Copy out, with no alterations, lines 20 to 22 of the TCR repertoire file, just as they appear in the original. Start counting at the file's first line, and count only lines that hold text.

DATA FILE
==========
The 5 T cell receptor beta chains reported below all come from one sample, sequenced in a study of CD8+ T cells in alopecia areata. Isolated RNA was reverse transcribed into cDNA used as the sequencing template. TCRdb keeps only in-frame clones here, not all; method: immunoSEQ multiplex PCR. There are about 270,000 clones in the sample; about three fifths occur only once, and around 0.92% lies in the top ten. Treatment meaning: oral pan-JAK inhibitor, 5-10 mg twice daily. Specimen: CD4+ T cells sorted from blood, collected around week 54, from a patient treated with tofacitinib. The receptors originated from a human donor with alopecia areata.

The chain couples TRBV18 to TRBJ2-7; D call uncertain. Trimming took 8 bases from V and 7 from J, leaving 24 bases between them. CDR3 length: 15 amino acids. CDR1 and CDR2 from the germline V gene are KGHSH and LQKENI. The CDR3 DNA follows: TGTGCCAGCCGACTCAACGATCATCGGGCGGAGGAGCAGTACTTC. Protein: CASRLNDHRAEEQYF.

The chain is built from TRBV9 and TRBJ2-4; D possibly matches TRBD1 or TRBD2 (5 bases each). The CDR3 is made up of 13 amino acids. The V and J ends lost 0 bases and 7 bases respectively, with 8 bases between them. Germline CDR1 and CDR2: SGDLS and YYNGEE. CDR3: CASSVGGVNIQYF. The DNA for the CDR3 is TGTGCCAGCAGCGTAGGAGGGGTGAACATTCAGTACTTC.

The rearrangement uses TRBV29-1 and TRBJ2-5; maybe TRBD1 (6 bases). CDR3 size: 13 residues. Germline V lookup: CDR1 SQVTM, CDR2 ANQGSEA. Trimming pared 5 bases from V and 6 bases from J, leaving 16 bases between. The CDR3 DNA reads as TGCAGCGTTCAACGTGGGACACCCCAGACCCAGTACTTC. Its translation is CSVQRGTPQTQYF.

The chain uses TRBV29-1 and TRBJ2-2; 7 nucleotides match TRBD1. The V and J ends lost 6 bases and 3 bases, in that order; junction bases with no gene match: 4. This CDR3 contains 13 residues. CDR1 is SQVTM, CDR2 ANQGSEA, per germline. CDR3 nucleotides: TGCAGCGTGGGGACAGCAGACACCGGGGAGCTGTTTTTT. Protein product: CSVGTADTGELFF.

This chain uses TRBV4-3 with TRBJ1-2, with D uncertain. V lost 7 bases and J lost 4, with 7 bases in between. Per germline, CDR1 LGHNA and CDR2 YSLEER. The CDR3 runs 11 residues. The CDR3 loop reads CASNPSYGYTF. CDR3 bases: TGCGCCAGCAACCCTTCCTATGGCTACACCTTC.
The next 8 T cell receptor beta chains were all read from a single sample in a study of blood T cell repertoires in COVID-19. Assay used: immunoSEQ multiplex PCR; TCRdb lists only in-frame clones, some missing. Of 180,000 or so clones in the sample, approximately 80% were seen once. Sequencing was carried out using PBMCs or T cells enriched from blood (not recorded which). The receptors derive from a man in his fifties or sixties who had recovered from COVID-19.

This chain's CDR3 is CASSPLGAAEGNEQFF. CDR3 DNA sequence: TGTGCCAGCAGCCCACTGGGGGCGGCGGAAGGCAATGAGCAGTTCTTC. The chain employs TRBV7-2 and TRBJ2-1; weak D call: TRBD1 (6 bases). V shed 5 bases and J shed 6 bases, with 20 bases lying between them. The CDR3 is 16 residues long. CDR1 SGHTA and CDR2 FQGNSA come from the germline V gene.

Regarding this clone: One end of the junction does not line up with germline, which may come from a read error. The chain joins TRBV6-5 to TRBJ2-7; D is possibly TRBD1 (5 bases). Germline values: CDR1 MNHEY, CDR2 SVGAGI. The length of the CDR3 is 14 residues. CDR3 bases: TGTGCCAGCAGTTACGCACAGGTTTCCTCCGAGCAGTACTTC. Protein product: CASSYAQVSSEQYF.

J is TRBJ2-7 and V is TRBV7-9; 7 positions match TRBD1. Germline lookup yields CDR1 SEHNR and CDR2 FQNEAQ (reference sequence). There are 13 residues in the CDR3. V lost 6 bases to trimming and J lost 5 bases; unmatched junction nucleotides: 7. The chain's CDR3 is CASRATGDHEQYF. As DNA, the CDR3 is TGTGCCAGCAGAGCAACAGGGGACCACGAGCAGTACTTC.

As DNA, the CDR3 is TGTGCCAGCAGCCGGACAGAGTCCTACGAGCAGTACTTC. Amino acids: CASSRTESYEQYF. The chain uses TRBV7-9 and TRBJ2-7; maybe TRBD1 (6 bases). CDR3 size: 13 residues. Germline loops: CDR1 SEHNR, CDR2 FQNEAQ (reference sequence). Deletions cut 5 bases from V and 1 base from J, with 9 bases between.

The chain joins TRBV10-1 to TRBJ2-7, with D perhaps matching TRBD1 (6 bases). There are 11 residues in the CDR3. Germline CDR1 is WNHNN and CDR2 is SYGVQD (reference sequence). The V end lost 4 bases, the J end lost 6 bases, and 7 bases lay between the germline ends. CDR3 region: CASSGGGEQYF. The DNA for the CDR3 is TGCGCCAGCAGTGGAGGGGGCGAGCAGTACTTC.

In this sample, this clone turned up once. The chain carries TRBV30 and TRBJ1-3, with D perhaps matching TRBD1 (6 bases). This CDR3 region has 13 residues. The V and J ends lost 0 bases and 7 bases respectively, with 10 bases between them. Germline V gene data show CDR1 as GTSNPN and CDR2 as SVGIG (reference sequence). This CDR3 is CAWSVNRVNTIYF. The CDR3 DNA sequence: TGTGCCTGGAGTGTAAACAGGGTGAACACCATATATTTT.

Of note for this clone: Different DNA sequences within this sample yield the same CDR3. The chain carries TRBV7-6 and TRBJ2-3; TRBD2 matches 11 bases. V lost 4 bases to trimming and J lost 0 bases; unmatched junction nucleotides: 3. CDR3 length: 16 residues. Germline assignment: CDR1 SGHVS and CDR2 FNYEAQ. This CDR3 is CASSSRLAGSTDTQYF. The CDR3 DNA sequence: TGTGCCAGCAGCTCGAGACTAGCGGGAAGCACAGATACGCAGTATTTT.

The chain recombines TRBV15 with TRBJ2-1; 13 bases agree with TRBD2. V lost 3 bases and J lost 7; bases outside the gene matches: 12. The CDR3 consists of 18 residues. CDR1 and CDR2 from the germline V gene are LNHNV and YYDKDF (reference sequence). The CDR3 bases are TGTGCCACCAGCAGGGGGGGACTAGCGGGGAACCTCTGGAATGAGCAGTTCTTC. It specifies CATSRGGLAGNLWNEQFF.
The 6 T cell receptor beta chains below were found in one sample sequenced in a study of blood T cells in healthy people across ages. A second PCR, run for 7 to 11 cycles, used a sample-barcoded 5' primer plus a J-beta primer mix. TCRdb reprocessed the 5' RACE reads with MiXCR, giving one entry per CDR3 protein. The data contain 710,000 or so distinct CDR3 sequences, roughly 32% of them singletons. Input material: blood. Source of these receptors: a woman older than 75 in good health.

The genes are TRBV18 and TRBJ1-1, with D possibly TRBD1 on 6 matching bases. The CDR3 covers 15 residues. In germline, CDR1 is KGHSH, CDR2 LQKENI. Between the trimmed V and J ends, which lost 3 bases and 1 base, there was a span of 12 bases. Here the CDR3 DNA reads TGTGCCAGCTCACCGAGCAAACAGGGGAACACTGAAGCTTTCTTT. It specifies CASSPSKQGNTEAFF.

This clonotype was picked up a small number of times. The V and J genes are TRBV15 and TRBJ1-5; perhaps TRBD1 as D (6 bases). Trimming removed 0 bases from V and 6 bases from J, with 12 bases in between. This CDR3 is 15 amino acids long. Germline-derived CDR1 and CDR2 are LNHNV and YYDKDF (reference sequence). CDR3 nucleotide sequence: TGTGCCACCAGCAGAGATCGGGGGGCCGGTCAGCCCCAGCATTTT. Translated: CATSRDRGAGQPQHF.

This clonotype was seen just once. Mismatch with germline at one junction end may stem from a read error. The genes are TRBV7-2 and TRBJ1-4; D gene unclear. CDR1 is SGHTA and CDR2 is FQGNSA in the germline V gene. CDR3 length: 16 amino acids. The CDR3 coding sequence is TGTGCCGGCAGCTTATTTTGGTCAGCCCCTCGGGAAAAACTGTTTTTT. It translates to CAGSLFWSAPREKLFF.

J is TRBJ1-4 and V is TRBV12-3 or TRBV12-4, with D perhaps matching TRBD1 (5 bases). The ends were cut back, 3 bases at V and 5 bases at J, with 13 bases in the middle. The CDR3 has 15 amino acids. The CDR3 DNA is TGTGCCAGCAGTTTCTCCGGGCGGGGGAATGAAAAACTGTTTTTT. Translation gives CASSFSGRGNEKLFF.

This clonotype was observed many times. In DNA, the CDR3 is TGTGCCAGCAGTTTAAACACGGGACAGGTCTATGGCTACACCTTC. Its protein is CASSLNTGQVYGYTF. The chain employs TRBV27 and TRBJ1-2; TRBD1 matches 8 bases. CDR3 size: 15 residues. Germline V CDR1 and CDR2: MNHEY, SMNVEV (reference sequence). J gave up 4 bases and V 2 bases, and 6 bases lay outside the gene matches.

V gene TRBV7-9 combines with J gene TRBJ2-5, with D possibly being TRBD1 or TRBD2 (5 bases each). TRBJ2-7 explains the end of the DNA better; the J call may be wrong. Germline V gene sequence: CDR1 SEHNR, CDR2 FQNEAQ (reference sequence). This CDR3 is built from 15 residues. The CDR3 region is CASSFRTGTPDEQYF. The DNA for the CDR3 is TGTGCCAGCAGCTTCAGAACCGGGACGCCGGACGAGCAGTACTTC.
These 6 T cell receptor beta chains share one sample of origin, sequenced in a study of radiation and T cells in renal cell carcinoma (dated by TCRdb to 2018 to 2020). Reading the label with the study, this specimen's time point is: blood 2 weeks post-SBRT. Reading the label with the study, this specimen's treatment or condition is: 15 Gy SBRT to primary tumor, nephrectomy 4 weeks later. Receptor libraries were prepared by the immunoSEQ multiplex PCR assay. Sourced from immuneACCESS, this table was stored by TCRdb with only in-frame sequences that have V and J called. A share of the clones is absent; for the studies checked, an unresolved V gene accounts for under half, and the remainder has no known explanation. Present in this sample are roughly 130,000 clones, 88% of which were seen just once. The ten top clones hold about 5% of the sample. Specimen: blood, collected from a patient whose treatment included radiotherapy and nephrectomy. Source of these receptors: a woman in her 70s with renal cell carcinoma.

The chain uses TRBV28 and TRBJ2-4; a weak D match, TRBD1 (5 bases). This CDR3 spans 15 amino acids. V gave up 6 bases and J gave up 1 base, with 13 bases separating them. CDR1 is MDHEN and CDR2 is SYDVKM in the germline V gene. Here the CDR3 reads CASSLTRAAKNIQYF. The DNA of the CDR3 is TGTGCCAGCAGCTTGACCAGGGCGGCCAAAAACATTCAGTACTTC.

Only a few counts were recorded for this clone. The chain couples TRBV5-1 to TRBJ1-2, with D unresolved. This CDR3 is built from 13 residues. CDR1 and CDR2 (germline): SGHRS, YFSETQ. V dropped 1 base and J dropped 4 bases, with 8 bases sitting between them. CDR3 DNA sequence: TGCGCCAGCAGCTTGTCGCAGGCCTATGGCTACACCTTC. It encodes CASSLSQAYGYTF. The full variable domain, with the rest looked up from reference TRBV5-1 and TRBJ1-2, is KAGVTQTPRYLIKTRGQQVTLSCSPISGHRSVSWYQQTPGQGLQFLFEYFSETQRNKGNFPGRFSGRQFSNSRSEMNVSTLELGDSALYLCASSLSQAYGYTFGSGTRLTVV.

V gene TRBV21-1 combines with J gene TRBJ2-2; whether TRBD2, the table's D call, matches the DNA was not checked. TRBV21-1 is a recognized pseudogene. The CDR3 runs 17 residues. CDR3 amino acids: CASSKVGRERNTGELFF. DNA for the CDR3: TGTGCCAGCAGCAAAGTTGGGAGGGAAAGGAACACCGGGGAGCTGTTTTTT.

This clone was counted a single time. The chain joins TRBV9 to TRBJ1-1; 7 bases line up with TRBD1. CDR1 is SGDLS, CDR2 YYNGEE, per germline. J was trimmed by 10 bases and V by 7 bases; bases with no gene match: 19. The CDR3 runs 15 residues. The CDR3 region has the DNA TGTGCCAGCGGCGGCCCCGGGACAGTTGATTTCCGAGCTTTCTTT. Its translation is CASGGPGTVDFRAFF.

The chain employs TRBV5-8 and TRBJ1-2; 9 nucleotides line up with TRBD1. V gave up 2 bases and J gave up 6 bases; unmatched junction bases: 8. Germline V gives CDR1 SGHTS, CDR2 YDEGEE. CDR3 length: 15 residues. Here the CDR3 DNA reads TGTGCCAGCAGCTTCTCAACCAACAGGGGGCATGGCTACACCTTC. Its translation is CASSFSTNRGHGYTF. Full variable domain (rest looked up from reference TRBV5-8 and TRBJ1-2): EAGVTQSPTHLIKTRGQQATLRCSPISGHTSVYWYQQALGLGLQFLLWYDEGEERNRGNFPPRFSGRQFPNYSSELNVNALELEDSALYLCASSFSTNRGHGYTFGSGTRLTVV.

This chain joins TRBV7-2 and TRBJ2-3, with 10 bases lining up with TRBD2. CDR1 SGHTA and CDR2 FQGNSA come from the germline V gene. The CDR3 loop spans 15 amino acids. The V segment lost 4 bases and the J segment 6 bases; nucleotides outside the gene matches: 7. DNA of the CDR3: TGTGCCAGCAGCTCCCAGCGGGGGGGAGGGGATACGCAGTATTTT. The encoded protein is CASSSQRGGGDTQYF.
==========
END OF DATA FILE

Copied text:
J is TRBJ1-4 and V is TRBV12-3 or TRBV12-4, with D perhaps matching TRBD1 (5 bases). The ends were cut back, 3 bases at V and 5 bases at J, with 13 bases in the middle. The CDR3 has 15 amino acids. The CDR3 DNA is TGTGCCAGCAGTTTCTCCGGGCGGGGGAATGAAAAACTGTTTTTT. Translation gives CASSFSGRGNEKLFF.

This clonotype was observed many times. In DNA, the CDR3 is TGTGCCAGCAGTTTAAACACGGGACAGGTCTATGGCTACACCTTC. Its protein is CASSLNTGQVYGYTF. The chain employs TRBV27 and TRBJ1-2; TRBD1 matches 8 bases. CDR3 size: 15 residues. Germline V CDR1 and CDR2: MNHEY, SMNVEV (reference sequence). J gave up 4 bases and V 2 bases, and 6 bases lay outside the gene matches.

V gene TRBV7-9 combines with J gene TRBJ2-5, with D possibly being TRBD1 or TRBD2 (5 bases each). TRBJ2-7 explains the end of the DNA better; the J call may be wrong. Germline V gene sequence: CDR1 SEHNR, CDR2 FQNEAQ (reference sequence). This CDR3 is built from 15 residues. The CDR3 region is CASSFRTGTPDEQYF. The DNA for the CDR3 is TGTGCCAGCAGCTTCAGAACCGGGACGCCGGACGAGCAGTACTTC.